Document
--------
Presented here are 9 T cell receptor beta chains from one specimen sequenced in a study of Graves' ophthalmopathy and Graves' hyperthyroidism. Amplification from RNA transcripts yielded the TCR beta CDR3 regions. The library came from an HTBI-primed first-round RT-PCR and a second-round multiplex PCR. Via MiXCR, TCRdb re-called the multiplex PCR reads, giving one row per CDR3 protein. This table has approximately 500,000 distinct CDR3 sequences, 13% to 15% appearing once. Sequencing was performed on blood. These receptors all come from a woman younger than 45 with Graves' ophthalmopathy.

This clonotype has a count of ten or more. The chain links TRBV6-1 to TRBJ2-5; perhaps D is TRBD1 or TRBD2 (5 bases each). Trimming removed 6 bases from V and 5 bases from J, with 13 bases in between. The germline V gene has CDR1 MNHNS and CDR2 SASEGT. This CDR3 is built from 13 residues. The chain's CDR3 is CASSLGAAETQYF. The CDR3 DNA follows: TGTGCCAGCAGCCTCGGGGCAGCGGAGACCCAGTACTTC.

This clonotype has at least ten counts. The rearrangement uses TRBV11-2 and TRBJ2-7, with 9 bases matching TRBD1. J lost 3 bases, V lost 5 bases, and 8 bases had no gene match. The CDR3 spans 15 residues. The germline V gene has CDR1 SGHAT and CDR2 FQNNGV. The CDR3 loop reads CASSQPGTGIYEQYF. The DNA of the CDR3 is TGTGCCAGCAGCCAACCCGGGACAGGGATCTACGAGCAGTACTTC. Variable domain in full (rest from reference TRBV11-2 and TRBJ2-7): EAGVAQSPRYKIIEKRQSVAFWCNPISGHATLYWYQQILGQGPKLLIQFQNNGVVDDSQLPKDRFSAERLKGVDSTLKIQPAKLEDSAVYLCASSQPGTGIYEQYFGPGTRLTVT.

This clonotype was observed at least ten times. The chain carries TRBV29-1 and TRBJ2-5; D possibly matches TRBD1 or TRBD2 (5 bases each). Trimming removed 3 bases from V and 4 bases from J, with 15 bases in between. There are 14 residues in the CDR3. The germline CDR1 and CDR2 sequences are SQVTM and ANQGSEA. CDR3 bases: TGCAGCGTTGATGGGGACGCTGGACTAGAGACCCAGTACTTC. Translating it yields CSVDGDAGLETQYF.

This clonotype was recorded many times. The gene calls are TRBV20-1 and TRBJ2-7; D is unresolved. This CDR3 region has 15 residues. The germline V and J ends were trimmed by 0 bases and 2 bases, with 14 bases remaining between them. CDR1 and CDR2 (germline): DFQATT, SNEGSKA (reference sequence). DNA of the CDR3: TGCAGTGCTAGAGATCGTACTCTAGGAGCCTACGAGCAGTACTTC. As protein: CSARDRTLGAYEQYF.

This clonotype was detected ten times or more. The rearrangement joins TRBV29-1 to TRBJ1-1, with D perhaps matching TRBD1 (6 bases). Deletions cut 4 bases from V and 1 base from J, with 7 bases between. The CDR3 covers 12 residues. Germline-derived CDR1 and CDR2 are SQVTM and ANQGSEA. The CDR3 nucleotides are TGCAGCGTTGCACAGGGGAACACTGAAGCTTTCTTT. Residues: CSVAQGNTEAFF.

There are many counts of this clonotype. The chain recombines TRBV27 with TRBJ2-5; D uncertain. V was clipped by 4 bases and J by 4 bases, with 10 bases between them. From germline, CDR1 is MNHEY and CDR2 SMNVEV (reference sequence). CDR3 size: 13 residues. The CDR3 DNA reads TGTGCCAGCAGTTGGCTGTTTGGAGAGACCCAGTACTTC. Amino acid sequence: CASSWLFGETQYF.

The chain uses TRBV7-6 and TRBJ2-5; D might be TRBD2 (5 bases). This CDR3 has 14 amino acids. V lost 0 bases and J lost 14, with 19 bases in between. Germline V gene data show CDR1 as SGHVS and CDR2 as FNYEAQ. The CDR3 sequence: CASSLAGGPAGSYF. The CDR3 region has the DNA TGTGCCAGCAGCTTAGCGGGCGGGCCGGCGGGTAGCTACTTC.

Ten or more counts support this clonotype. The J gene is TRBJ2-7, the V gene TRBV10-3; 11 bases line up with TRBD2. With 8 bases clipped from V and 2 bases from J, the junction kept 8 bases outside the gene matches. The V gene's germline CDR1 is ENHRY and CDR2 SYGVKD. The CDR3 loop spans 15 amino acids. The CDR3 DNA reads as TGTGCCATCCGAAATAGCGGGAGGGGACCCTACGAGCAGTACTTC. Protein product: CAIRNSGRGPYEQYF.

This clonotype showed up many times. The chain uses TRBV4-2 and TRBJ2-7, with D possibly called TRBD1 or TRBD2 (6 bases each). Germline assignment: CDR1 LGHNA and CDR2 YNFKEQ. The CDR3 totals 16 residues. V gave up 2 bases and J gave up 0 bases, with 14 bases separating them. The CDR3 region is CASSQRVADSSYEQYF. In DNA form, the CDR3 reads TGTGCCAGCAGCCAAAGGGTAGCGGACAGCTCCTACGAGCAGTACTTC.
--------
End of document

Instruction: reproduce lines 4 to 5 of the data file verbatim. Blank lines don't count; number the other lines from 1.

This clonotype was observed at least ten times. The chain carries TRBV29-1 and TRBJ2-5; D possibly matches TRBD1 or TRBD2 (5 bases each). Trimming removed 3 bases from V and 4 bases from J, with 15 bases in between. There are 14 residues in the CDR3. The germline CDR1 and CDR2 sequences are SQVTM and ANQGSEA. CDR3 bases: TGCAGCGTTGATGGGGACGCTGGACTAGAGACCCAGTACTTC. Translating it yields CSVDGDAGLETQYF.

This clonotype was recorded many times. The gene calls are TRBV20-1 and TRBJ2-7; D is unresolved. This CDR3 region has 15 residues. The germline V and J ends were trimmed by 0 bases and 2 bases, with 14 bases remaining between them. CDR1 and CDR2 (germline): DFQATT, SNEGSKA (reference sequence). DNA of the CDR3: TGCAGTGCTAGAGATCGTACTCTAGGAGCCTACGAGCAGTACTTC. As protein: CSARDRTLGAYEQYF.